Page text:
Bathrooms and a Right to Life

Today I saw something I never expected to see here in the Dominican Republic. I was representing Soulforce at one of the first meetings of this year’s General Assembly of the Organization of American States (OAS) alongside several hundred delegates, businesspeople, and community organizers from across the Americas working to strategize the sustainability of their communities and the greater region. We were listening to the Secretary General of the OAS answer questions from the working groups on things like labor, human rights, people of African descent, and “the family.” At some point a man stands, walks around the large ballroom saying, “Right now, at this very moment there is a man in the women’s restroom [translation mine].” Many people shushed him as he left with a couple other men… but then we started hearing a commotion outside the door. All of a sudden, half a dozen Trans women left their seats and sprinted for the door, and a half dozen cis queer women followed; I found myself among them squeezing through security who was trying to keep us inside the meeting. It was almost an automatic response- my mind saw people who I identify as my people, and my body instinctively followed them. We found ourselves in a group of 30 or so circling the entrance to the restrooms. Some had phones and cameras, some had microphones and video cameras from media outlets. The angry man was standing in front of the doors yelling about men being in the wrong bathroom and all these LGBTQI people and allies, some of us friends, some of us strangers (I didn’t know a single soul there) were all facing this handful of angry, yelling people. And then something else happened. Something I didn’t see coming. Someone started chanting “DISCRIMINACIÓN!” and everyone responded “DISCRIMINACIÓN!” and all of a sudden we were louder than them, and we kept chanting, louder and louder. And then at some point it changed to “TRANSFOBIA!” “TRANSFOBIA!” “TRANSFOBIA!” and that was all one could hear. Our voices, screaming in chorus. It was a moment. So often we find ourselves in these scary and painful moments alone or with just one beloved friend or lover, but today we were critical mass. Even though we probably made up less than 10% of the people attending the OAS, today, in front of those bathrooms, we were critical mass. We were the ones that defined the frame of what was going on in that bathroom. Just moments before we had been named as a threat to the “natural family,” a concern to be addressed and rectified by the OAS, at a time where we are still often told we are “against nature” and “against God” and contrary to “common sense.” In that moment, we were able to name what was really going on. Discrimination. Transphobia. There was such anger and ferocity in our voices as we chanted. I realized when I eventually got back to my seat that my throat was sore from screaming. It was as if we were trying communicate the urgency of our very lives in that moment. The same day we lost so many of our queer Latin@ siblings in the Orlando massacre. In the wake of the religious freedom bills and HB2 that we are still grieving and resisting in North Carolina. (Someone actually told me, “Where do you think all this stuff about bathrooms came from? North Carolina, that’s where.”) At a time where violent crimes against Trans women in the Global South are catastrophically high. In a place where at that very hour in front of the meeting, there were hundreds of people, as far as the eye could see, dressed in all white, People of Color and people of faith, organized by the Catholic Church to protest the conference with a message of the “Right to Life,” and by extension, a one man-one woman definition of marriage and family. They were there to defend the rights of unborn babies, and I can’t help but question the hypocrisy of claiming a right to life for some while contributing to death of so many others. So so many of us. We are already born, already breathing. We are so desperately wanting to live, so clearing under attack, so where is our right to life? And not just life, but life abundant as Jesus promises in John 10:10. I believe in that life. So in the midst of this incredibly painful time, I am thinking of the adage, “Love like you’ll never get hurt and dance like nobody’s watching,” and I’m praying for critical mass. We love like life depends on it because our lives do depend on it, and we dance because Queer Joy is real and because someone is always watching. And yes it’s dangerous, but our people keep coming out, and we are getting to critical mass. When I see my Trans sisters being brave in the face of Christian Supremacy, it makes me more brave. When I see our Queer comrades from the Global South sweetly slow dancing in the streets of Santo Domingo, it makes me more bold with my own Queer love. And when I hear that there will be a counter protest tomorrow at 8am by local LGBTQI groups to resist the Christian fundamentalism that threatens our lives every single day, you can bet that that is where you will find me. We love fiercely and we dance joyfully, because we are growing critical mass. We are here. We have always been here. And now we are finding each other, more and more. We are getting louder. And we will not be disappeared. We will survive. And I believe that we will win. Critical mass is coming. Soon.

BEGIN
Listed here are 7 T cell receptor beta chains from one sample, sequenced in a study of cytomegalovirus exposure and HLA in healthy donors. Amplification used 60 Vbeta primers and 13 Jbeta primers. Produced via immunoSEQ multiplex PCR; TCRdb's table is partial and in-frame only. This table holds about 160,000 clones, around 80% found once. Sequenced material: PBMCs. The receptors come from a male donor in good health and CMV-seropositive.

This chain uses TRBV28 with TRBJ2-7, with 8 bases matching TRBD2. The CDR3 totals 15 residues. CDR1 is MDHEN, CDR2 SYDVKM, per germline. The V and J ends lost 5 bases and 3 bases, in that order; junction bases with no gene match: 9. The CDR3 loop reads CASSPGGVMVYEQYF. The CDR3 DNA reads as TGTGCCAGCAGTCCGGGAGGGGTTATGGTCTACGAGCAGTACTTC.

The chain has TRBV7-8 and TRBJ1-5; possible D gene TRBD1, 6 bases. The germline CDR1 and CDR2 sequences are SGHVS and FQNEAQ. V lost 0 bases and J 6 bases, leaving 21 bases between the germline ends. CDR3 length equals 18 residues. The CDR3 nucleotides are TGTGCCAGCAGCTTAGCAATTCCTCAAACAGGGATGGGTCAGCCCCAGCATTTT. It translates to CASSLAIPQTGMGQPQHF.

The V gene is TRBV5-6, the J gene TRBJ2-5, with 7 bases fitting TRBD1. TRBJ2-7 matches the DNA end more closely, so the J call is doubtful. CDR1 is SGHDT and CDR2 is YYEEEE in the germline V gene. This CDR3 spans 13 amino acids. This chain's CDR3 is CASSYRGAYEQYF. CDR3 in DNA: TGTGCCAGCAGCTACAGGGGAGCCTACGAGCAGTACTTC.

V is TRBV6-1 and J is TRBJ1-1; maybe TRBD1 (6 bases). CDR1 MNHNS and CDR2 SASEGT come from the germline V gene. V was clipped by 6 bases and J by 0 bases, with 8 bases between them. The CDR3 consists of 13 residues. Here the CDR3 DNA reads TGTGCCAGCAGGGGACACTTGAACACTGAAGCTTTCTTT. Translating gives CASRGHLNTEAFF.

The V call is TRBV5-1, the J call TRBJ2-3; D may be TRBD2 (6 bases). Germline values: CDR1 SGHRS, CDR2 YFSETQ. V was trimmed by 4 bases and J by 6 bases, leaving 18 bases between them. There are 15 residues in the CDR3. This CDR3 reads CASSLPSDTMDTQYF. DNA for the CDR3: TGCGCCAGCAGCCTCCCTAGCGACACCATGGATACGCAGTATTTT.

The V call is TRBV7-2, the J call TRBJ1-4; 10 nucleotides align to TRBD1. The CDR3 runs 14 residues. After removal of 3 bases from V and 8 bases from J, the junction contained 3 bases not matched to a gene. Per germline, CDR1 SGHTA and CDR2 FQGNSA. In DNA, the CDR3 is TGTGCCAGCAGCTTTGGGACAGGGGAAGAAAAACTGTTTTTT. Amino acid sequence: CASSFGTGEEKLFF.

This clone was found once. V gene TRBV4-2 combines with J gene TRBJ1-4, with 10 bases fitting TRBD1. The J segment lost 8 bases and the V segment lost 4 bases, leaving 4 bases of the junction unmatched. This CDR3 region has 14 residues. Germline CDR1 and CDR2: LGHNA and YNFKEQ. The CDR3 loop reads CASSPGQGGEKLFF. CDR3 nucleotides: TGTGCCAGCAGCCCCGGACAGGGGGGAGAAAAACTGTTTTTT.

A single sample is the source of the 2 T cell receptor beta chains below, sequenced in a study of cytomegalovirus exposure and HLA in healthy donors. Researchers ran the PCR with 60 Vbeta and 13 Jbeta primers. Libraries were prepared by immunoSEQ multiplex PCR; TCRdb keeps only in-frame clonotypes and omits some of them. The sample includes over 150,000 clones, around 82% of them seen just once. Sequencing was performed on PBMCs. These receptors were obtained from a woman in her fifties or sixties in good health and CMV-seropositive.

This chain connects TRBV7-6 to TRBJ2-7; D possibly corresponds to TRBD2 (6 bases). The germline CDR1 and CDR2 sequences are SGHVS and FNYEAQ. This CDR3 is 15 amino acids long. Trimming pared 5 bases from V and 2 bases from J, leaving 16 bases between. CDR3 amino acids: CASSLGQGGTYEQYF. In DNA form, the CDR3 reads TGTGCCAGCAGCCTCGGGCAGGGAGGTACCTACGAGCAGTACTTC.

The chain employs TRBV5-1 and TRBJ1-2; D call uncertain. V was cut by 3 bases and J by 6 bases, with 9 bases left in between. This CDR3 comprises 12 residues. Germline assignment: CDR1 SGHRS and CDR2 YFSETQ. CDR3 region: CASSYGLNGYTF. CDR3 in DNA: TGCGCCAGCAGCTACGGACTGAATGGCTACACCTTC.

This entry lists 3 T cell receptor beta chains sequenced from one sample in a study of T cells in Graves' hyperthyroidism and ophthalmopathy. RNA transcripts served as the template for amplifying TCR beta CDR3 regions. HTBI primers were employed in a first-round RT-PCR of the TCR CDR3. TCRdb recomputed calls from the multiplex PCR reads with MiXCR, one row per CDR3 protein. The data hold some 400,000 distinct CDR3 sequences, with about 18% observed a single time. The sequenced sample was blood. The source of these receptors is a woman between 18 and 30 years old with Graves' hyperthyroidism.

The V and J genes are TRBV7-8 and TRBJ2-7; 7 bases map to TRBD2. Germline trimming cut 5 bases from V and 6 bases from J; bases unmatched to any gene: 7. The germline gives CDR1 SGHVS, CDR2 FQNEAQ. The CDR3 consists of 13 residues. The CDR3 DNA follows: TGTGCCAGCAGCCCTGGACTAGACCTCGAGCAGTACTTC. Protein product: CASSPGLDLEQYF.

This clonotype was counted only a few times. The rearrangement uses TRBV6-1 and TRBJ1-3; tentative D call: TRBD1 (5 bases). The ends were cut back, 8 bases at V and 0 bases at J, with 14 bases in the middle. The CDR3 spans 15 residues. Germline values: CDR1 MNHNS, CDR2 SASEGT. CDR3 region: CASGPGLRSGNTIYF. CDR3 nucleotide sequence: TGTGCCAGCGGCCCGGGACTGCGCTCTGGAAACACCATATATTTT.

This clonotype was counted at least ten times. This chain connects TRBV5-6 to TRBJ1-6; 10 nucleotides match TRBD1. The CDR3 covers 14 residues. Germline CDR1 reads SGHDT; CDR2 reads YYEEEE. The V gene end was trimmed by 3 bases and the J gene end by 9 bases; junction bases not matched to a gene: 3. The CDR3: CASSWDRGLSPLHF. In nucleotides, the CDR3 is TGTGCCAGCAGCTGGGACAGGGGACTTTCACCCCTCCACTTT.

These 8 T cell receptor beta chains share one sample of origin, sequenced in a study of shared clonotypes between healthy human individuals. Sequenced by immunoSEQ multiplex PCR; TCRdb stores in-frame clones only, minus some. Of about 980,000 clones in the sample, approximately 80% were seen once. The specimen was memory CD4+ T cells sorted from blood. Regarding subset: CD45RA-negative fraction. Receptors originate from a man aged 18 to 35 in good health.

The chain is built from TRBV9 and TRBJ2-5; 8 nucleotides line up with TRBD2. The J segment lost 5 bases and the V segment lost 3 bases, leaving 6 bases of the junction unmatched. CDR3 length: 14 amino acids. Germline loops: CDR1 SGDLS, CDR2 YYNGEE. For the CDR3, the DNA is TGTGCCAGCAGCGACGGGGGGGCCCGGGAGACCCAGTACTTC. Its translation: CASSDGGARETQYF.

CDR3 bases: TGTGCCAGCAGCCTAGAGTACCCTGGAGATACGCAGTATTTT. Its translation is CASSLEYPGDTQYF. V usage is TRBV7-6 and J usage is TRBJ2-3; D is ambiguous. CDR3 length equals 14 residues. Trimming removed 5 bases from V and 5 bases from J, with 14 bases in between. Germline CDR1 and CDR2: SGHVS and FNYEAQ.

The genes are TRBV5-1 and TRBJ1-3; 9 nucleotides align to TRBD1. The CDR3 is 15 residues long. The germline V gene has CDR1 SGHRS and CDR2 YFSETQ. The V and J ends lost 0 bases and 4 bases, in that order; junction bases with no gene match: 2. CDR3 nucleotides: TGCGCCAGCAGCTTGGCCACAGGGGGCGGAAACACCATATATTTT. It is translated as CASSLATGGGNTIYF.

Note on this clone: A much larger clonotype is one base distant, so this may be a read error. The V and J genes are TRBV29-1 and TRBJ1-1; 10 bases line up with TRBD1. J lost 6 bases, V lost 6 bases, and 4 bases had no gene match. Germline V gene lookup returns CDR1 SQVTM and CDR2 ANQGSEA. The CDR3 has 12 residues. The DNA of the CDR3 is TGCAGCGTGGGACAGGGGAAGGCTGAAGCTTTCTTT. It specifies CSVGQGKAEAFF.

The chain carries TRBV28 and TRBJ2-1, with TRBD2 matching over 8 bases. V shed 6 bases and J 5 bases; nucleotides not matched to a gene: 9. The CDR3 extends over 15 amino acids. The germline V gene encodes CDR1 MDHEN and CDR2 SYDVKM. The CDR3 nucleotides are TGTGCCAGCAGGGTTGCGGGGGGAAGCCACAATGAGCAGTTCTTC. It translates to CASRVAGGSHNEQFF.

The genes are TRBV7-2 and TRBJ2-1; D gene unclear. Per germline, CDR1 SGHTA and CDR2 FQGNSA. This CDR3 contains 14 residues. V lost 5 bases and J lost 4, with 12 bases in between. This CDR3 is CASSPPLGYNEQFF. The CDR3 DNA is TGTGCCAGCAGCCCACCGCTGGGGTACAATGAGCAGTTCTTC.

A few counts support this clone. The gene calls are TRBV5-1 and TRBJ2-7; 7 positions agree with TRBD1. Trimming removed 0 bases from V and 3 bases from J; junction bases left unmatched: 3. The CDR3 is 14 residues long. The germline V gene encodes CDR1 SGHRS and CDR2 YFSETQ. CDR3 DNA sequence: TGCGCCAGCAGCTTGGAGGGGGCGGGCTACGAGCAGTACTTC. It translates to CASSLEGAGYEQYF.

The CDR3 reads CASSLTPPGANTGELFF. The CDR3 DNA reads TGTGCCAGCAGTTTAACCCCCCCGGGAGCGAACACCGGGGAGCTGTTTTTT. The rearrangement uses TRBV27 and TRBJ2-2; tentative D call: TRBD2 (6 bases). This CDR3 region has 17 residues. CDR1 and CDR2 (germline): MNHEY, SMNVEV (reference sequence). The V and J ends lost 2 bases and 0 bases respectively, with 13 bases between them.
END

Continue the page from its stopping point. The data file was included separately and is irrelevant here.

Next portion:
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Soulforce works to end the political and religious oppression of lesbian, gay, bisexual, transgender, queer and intersex people through relentless nonviolent resistance.

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